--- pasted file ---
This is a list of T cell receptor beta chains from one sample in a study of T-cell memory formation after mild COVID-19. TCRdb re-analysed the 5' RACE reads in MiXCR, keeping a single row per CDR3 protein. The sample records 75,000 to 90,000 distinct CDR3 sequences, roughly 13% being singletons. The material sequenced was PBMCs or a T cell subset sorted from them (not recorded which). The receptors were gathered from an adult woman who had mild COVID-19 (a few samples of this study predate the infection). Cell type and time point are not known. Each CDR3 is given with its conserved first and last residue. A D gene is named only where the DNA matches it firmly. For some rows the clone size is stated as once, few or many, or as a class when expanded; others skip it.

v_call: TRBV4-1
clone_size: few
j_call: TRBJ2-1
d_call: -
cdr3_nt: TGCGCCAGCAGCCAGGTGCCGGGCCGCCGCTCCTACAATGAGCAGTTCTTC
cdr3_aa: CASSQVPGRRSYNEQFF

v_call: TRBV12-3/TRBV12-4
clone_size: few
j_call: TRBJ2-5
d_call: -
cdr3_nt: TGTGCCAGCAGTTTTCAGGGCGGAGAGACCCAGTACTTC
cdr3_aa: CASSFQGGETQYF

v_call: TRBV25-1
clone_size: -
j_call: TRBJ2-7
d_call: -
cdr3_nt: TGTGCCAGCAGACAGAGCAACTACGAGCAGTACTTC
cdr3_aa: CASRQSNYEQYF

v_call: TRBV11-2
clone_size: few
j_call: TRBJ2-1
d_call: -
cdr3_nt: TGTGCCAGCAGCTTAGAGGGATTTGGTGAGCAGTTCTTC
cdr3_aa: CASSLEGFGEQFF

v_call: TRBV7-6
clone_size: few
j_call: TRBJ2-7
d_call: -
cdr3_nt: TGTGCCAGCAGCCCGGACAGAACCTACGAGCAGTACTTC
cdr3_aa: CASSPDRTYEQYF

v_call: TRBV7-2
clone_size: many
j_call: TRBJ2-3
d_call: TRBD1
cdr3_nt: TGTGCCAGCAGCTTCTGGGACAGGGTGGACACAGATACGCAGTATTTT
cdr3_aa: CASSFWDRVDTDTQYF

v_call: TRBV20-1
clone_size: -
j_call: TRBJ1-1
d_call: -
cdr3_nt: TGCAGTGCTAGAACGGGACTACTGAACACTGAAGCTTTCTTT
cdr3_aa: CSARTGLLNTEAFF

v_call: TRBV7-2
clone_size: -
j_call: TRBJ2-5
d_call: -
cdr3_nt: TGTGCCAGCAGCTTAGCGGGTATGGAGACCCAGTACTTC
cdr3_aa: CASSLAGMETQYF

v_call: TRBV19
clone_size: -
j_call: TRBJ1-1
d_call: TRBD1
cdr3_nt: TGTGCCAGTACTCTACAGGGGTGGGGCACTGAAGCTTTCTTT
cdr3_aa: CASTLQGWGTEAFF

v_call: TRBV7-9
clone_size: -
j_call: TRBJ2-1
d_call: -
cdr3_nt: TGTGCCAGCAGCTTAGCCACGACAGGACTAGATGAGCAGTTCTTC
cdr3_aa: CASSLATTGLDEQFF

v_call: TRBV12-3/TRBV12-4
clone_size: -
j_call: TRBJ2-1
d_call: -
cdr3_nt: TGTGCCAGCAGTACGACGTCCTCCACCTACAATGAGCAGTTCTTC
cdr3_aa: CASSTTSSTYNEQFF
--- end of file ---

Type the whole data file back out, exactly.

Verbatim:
This is a list of T cell receptor beta chains from one sample in a study of T-cell memory formation after mild COVID-19. TCRdb re-analysed the 5' RACE reads in MiXCR, keeping a single row per CDR3 protein. The sample records 75,000 to 90,000 distinct CDR3 sequences, roughly 13% being singletons. The material sequenced was PBMCs or a T cell subset sorted from them (not recorded which). The receptors were gathered from an adult woman who had mild COVID-19 (a few samples of this study predate the infection). Cell type and time point are not known. Each CDR3 is given with its conserved first and last residue. A D gene is named only where the DNA matches it firmly. For some rows the clone size is stated as once, few or many, or as a class when expanded; others skip it.

v_call: TRBV4-1
clone_size: few
j_call: TRBJ2-1
d_call: -
cdr3_nt: TGCGCCAGCAGCCAGGTGCCGGGCCGCCGCTCCTACAATGAGCAGTTCTTC
cdr3_aa: CASSQVPGRRSYNEQFF

v_call: TRBV12-3/TRBV12-4
clone_size: few
j_call: TRBJ2-5
d_call: -
cdr3_nt: TGTGCCAGCAGTTTTCAGGGCGGAGAGACCCAGTACTTC
cdr3_aa: CASSFQGGETQYF

v_call: TRBV25-1
clone_size: -
j_call: TRBJ2-7
d_call: -
cdr3_nt: TGTGCCAGCAGACAGAGCAACTACGAGCAGTACTTC
cdr3_aa: CASRQSNYEQYF

v_call: TRBV11-2
clone_size: few
j_call: TRBJ2-1
d_call: -
cdr3_nt: TGTGCCAGCAGCTTAGAGGGATTTGGTGAGCAGTTCTTC
cdr3_aa: CASSLEGFGEQFF

v_call: TRBV7-6
clone_size: few
j_call: TRBJ2-7
d_call: -
cdr3_nt: TGTGCCAGCAGCCCGGACAGAACCTACGAGCAGTACTTC
cdr3_aa: CASSPDRTYEQYF

v_call: TRBV7-2
clone_size: many
j_call: TRBJ2-3
d_call: TRBD1
cdr3_nt: TGTGCCAGCAGCTTCTGGGACAGGGTGGACACAGATACGCAGTATTTT
cdr3_aa: CASSFWDRVDTDTQYF

v_call: TRBV20-1
clone_size: -
j_call: TRBJ1-1
d_call: -
cdr3_nt: TGCAGTGCTAGAACGGGACTACTGAACACTGAAGCTTTCTTT
cdr3_aa: CSARTGLLNTEAFF

v_call: TRBV7-2
clone_size: -
j_call: TRBJ2-5
d_call: -
cdr3_nt: TGTGCCAGCAGCTTAGCGGGTATGGAGACCCAGTACTTC
cdr3_aa: CASSLAGMETQYF

v_call: TRBV19
clone_size: -
j_call: TRBJ1-1
d_call: TRBD1
cdr3_nt: TGTGCCAGTACTCTACAGGGGTGGGGCACTGAAGCTTTCTTT
cdr3_aa: CASTLQGWGTEAFF

v_call: TRBV7-9
clone_size: -
j_call: TRBJ2-1
d_call: -
cdr3_nt: TGTGCCAGCAGCTTAGCCACGACAGGACTAGATGAGCAGTTCTTC
cdr3_aa: CASSLATTGLDEQFF

v_call: TRBV12-3/TRBV12-4
clone_size: -
j_call: TRBJ2-1
d_call: -
cdr3_nt: TGTGCCAGCAGTACGACGTCCTCCACCTACAATGAGCAGTTCTTC
cdr3_aa: CASSTTSSTYNEQFF